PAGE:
Bruins 3, Flyers 2 | Boston wins shootout, 3-2

An honest-to-goodness win

Bruins look more like themselves

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By Fluto Shinzawa
Globe Staff / March 18, 2012
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If there is one thing that has most disturbed the Bruins about their two-month gear-grinding, it is their fraudulence. Instead of playing the Black-and-Gold brand that led to success - airtight goaltending, efficient defense, timely scoring - they have submitted a facsimile, especially during their four-game losing streak.

On Saturday, before 17,565 at TD Garden, they finally turned in an honest performance that better represented their game’s foundations. Appropriately, they earned a 3-2 shootout win over the Flyers.

“We needed those 2 points,’’ said Tim Thomas (27 saves). “We needed to leave the arena with a good feeling after the game. Real bad.’’

In the shootout, David Krejci, Tyler Seguin, and Patrice Bergeron snapped wrist shots through Ilya Bryzgalov. Matt Read and Claude Giroux, Philadelphia’s leadoff shooters, slipped pucks past Thomas. But after Bergeron scored the go-ahead goal, Thomas slammed the door in Danny Briere’s face to get his team the decision.

In their last four outings, the Bruins never had enough punch to even approach a shootout. They gave up 12 goals in back-to-back losses to Florida and Tampa Bay. They had little life in a 5-2 loss to Pittsburgh in which Marty Turco relieved Thomas after 20 minutes. They dropped a 4-3 decision to Washington March 10 that triggered the four-game fold job.

In all four games, the Bruins dug themselves into early ditches. Before Saturday, they had fallen behind in seven straight matches.

Against the Flyers, they finally broke through early. In the first period, after Bryzgalov left a rebound of a Benoit Pouliot shot in front, Chris Kelly fought through Erik Gustafsson to bang in the loose puck at 6:23.

Later in the first, the Bruins took advantage of some scattershot Philadelphia coverage. Before the Flyers could scramble back into proper position, Bergeron spotted Seguin in front for a close-range strike at 17:07.

“I thought we had good energy that first period,’’ Kelly said. “We had a few chances and it was really nice to get that first one, then to get the second one. It felt good coming in after the first. It’s something we haven’t had in a while.’’

In the four losses, the Bruins were at their worst in front of their net. The house - as that real estate is commonly known - long has been the Bruins’ foundation. If there’s one thing coach Claude Julien wants to eliminate, it’s scoring chances from between the circles.

Heading into Saturday’s game, returning a ransacked house to its usual lockdown state was the club’s primary task.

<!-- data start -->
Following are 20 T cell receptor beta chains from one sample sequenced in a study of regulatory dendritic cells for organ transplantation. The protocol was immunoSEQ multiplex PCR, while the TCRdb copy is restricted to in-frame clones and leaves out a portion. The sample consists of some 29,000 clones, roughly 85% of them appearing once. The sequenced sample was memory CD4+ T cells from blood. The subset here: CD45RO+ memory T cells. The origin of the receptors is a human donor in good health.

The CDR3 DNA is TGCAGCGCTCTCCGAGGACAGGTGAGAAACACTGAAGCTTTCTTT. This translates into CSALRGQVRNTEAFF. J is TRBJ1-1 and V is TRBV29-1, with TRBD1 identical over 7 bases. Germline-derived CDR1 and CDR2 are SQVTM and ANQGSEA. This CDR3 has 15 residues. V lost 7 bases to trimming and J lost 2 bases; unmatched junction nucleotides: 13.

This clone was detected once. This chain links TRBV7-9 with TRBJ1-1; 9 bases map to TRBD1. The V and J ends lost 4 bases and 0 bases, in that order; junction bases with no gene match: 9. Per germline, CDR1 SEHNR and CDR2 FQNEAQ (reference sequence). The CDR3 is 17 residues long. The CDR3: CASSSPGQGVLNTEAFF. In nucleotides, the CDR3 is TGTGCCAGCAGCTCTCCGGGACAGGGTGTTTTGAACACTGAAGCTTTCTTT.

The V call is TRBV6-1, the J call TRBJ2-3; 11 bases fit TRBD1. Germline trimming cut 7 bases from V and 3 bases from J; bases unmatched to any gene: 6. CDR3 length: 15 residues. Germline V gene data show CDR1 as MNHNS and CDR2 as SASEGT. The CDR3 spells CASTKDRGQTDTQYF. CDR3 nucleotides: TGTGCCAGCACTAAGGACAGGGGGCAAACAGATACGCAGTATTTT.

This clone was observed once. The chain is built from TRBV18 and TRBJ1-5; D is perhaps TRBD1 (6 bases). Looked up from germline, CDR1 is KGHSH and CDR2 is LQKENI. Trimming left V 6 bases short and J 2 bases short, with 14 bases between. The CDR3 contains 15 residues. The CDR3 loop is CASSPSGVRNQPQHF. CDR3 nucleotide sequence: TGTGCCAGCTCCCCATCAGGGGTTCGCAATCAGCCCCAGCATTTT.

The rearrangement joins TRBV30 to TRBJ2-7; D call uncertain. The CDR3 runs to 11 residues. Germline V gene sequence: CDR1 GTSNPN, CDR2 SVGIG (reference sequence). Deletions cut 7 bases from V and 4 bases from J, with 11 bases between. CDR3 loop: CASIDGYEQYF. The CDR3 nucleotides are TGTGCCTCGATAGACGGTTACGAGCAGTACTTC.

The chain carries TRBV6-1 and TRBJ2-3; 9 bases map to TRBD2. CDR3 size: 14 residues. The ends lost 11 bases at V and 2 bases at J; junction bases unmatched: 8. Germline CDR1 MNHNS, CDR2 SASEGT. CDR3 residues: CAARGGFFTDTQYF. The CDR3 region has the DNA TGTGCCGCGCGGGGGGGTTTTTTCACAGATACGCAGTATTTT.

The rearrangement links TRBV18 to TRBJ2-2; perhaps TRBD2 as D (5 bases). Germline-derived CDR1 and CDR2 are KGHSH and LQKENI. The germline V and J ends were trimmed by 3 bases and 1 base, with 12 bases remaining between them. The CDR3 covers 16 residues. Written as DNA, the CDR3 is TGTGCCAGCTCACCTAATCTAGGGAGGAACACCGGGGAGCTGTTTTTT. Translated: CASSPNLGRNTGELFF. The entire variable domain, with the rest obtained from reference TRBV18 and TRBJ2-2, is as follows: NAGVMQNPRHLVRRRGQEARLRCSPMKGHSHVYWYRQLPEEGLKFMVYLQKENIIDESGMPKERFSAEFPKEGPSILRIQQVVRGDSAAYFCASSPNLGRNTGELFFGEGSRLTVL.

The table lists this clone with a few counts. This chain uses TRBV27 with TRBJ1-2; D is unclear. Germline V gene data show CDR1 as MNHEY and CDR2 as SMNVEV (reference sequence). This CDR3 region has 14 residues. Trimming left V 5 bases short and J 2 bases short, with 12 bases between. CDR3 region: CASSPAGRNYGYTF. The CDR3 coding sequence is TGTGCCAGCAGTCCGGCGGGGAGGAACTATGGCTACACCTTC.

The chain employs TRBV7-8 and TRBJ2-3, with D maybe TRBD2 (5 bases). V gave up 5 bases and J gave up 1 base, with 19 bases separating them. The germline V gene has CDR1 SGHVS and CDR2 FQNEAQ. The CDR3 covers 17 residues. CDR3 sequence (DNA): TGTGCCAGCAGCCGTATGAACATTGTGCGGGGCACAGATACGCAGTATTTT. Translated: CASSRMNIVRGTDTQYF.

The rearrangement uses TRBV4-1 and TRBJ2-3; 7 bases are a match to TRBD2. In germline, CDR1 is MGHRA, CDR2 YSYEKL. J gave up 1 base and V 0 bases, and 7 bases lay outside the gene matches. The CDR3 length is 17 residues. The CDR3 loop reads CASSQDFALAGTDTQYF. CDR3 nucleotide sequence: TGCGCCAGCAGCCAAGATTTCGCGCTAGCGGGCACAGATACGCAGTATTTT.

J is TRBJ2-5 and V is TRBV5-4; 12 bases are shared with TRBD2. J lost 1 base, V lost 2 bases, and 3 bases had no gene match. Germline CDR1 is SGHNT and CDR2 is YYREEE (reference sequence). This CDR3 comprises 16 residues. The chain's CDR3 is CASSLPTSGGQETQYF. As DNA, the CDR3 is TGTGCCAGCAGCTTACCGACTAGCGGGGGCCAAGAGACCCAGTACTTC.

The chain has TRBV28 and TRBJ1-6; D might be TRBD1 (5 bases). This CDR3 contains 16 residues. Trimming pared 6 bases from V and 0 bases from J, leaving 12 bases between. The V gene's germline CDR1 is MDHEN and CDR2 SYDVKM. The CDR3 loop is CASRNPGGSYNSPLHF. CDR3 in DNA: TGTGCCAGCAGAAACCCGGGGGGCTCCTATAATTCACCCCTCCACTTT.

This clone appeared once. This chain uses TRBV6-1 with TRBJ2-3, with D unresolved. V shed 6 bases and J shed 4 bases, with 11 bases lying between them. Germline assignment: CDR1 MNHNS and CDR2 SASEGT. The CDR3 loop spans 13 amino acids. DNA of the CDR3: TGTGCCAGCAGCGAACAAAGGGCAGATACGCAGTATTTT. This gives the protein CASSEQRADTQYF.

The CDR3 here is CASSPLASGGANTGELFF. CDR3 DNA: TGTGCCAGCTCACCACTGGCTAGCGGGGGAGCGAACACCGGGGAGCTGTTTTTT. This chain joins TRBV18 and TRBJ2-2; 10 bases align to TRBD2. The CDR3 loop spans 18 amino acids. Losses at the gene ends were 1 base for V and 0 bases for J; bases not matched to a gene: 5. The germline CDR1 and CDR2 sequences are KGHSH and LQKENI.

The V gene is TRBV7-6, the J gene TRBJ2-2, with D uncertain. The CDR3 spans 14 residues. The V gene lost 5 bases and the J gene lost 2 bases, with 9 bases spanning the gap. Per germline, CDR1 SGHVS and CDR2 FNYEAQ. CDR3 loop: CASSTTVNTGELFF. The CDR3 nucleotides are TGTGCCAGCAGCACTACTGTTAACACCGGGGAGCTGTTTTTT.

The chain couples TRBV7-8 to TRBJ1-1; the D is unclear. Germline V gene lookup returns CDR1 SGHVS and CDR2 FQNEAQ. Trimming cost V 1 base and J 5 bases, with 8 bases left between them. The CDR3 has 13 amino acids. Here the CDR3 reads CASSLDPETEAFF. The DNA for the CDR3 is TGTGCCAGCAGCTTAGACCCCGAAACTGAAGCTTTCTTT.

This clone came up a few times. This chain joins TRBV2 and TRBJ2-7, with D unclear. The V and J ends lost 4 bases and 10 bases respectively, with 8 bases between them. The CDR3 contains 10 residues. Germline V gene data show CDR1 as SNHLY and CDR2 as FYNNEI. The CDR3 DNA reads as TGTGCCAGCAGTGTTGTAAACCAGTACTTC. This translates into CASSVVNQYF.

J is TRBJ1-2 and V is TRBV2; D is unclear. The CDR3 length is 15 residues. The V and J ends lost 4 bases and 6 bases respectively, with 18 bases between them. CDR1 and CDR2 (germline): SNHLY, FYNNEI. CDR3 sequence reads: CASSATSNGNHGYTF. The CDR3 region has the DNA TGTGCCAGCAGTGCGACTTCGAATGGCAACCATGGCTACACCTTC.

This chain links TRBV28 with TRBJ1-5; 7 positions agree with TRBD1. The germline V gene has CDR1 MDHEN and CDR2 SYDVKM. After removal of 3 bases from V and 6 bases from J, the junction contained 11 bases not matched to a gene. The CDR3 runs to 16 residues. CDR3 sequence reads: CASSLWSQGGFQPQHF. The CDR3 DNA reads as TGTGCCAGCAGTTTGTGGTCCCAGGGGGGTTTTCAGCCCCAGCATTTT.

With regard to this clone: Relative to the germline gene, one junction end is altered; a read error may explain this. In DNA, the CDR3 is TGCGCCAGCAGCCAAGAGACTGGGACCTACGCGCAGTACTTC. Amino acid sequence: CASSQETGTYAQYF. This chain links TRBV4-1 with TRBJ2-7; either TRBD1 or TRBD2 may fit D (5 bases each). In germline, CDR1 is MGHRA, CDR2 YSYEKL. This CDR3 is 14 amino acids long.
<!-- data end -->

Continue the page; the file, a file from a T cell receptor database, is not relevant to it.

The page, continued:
“The last few games, we didn’t do a good job of boxing out or helping out Timmy on the rebounds,’’ Dennis Seidenberg said. “Today, we did a better job. There’s always room for improvement, obviously.’’

That job started in practice at Ristuccia Arena Friday. Shortly after touching down at Hanscom Field, the Bruins reported to the rink to address their shortcomings in front of the net. Battle drills, boxing out, and active sticks were the order of the day.

That work carried over into Saturday. The defensemen kept a tight box and took away the middle of the ice. The forwards, especially the strong-side wings, sagged off the points and walls to collapse in the net-front real estate.

“We were getting caught on the outside quite a bit and opening up that slot area,’’ said Julien. “At the same time, we had a D seeing a guy open in the slot, he steps up, and he gets caught in between. Then they’re able to slide pucks back-door.

“We just had to collapse a little bit more. One of the biggest adjustments was probably our strong-side winger getting caught along the boards a lot of the time when the other team had full control. So we brought him back in.

“Guys committed to that. Because of that, we took away some of the opportunities they normally get in those situations.’’

The only goals Philadelphia scored were off deflections. In the second, with Seguin in the box for slashing Giroux, Read tipped a Briere shot past Thomas at 9:16. With 4:17 remaining in regulation, Jakub Voracek got his stick on a Braydon Coburn shot to deflect the puck over Thomas, tying the game at 2.

But for the most part, the Bruins didn’t have the bad D-zone giveaways, sloppy coverage, or hole-filled defense that plagued them during their losing streak. They had the layers of protection they preach.

As a result, Thomas looked more like the goalie with two Vezinas and a Conn Smythe in his trophy case.

The Bruins started the day in seventh place in the Eastern Conference. With the win, they hopped back over the Senators into second (Ottawa played last night). That second/seventh interchange could continue until the regular season concludes. On Saturday, the Bruins looked more like a No. 2 seed.

“I think we know that time’s running out here,’’ said Julien. “With 10 games left, it’s important we bring that kind of effort, that kind of a game, night in and night out.

“First of all, we want to be part of the playoff scene. Second of all, we want to be in the best position possible. Thirdly, you want to make sure you play your best hockey once the playoffs start.

“You have to build toward that. We’ve got a lot of building to do.’’

Fluto Shinzawa can be reached at Follow him on Twitter @GlobeFluto.

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